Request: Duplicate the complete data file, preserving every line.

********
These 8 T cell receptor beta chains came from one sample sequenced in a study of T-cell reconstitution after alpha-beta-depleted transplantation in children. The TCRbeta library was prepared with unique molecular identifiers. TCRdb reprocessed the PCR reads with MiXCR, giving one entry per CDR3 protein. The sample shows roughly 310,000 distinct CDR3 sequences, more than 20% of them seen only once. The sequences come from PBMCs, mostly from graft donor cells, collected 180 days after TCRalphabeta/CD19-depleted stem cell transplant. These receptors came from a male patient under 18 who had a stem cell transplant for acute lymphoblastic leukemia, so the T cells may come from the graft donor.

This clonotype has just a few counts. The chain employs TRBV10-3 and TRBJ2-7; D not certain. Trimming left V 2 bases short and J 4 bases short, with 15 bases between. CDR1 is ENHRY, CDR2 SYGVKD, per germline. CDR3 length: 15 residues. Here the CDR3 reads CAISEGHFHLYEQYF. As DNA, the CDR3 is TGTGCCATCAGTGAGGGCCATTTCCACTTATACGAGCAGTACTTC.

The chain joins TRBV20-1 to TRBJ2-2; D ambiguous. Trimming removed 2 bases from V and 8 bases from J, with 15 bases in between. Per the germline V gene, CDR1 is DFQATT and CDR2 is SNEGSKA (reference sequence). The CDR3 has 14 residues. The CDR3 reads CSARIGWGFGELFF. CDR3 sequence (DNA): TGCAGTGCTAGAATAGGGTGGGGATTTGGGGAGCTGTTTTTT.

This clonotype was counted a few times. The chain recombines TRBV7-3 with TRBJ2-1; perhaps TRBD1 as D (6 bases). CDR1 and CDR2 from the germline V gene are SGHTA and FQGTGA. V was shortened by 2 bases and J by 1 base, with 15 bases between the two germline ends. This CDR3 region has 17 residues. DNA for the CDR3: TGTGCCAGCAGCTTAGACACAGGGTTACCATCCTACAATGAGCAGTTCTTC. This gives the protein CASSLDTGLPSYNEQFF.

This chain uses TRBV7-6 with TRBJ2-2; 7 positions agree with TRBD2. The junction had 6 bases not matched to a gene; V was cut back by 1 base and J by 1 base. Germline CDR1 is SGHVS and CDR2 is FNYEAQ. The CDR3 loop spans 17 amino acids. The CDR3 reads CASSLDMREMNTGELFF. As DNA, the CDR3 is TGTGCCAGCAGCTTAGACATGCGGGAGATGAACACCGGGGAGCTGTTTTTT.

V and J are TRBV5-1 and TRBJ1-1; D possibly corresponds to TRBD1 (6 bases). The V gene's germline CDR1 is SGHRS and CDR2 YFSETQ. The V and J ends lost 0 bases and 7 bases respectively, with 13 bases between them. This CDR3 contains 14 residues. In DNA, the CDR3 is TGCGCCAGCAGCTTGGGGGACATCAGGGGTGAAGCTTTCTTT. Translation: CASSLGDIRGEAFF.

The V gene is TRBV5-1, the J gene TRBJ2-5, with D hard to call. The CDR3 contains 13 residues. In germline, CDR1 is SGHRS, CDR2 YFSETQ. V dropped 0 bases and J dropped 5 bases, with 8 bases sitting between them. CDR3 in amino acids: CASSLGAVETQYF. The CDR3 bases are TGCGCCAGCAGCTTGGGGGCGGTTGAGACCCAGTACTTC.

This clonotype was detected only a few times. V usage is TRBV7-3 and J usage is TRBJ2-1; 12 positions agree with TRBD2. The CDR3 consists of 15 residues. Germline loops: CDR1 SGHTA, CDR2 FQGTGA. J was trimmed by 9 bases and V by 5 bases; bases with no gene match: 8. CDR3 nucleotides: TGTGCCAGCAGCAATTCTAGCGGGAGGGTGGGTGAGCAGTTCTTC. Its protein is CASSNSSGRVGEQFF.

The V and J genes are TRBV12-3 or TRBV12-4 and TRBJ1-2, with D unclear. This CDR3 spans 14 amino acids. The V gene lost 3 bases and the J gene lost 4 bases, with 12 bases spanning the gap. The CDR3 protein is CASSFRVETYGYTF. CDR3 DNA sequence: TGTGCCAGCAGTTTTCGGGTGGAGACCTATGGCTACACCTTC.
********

These 8 T cell receptor beta chains came from one sample sequenced in a study of T-cell reconstitution after alpha-beta-depleted transplantation in children. The TCRbeta library was prepared with unique molecular identifiers. TCRdb reprocessed the PCR reads with MiXCR, giving one entry per CDR3 protein. The sample shows roughly 310,000 distinct CDR3 sequences, more than 20% of them seen only once. The sequences come from PBMCs, mostly from graft donor cells, collected 180 days after TCRalphabeta/CD19-depleted stem cell transplant. These receptors came from a male patient under 18 who had a stem cell transplant for acute lymphoblastic leukemia, so the T cells may come from the graft donor.

This clonotype has just a few counts. The chain employs TRBV10-3 and TRBJ2-7; D not certain. Trimming left V 2 bases short and J 4 bases short, with 15 bases between. CDR1 is ENHRY, CDR2 SYGVKD, per germline. CDR3 length: 15 residues. Here the CDR3 reads CAISEGHFHLYEQYF. As DNA, the CDR3 is TGTGCCATCAGTGAGGGCCATTTCCACTTATACGAGCAGTACTTC.

The chain joins TRBV20-1 to TRBJ2-2; D ambiguous. Trimming removed 2 bases from V and 8 bases from J, with 15 bases in between. Per the germline V gene, CDR1 is DFQATT and CDR2 is SNEGSKA (reference sequence). The CDR3 has 14 residues. The CDR3 reads CSARIGWGFGELFF. CDR3 sequence (DNA): TGCAGTGCTAGAATAGGGTGGGGATTTGGGGAGCTGTTTTTT.

This clonotype was counted a few times. The chain recombines TRBV7-3 with TRBJ2-1; perhaps TRBD1 as D (6 bases). CDR1 and CDR2 from the germline V gene are SGHTA and FQGTGA. V was shortened by 2 bases and J by 1 base, with 15 bases between the two germline ends. This CDR3 region has 17 residues. DNA for the CDR3: TGTGCCAGCAGCTTAGACACAGGGTTACCATCCTACAATGAGCAGTTCTTC. This gives the protein CASSLDTGLPSYNEQFF.

This chain uses TRBV7-6 with TRBJ2-2; 7 positions agree with TRBD2. The junction had 6 bases not matched to a gene; V was cut back by 1 base and J by 1 base. Germline CDR1 is SGHVS and CDR2 is FNYEAQ. The CDR3 loop spans 17 amino acids. The CDR3 reads CASSLDMREMNTGELFF. As DNA, the CDR3 is TGTGCCAGCAGCTTAGACATGCGGGAGATGAACACCGGGGAGCTGTTTTTT.

V and J are TRBV5-1 and TRBJ1-1; D possibly corresponds to TRBD1 (6 bases). The V gene's germline CDR1 is SGHRS and CDR2 YFSETQ. The V and J ends lost 0 bases and 7 bases respectively, with 13 bases between them. This CDR3 contains 14 residues. In DNA, the CDR3 is TGCGCCAGCAGCTTGGGGGACATCAGGGGTGAAGCTTTCTTT. Translation: CASSLGDIRGEAFF.

The V gene is TRBV5-1, the J gene TRBJ2-5, with D hard to call. The CDR3 contains 13 residues. In germline, CDR1 is SGHRS, CDR2 YFSETQ. V dropped 0 bases and J dropped 5 bases, with 8 bases sitting between them. CDR3 in amino acids: CASSLGAVETQYF. The CDR3 bases are TGCGCCAGCAGCTTGGGGGCGGTTGAGACCCAGTACTTC.

This clonotype was detected only a few times. V usage is TRBV7-3 and J usage is TRBJ2-1; 12 positions agree with TRBD2. The CDR3 consists of 15 residues. Germline loops: CDR1 SGHTA, CDR2 FQGTGA. J was trimmed by 9 bases and V by 5 bases; bases with no gene match: 8. CDR3 nucleotides: TGTGCCAGCAGCAATTCTAGCGGGAGGGTGGGTGAGCAGTTCTTC. Its protein is CASSNSSGRVGEQFF.

The V and J genes are TRBV12-3 or TRBV12-4 and TRBJ1-2, with D unclear. This CDR3 spans 14 amino acids. The V gene lost 3 bases and the J gene lost 4 bases, with 12 bases spanning the gap. The CDR3 protein is CASSFRVETYGYTF. CDR3 DNA sequence: TGTGCCAGCAGTTTTCGGGTGGAGACCTATGGCTACACCTTC.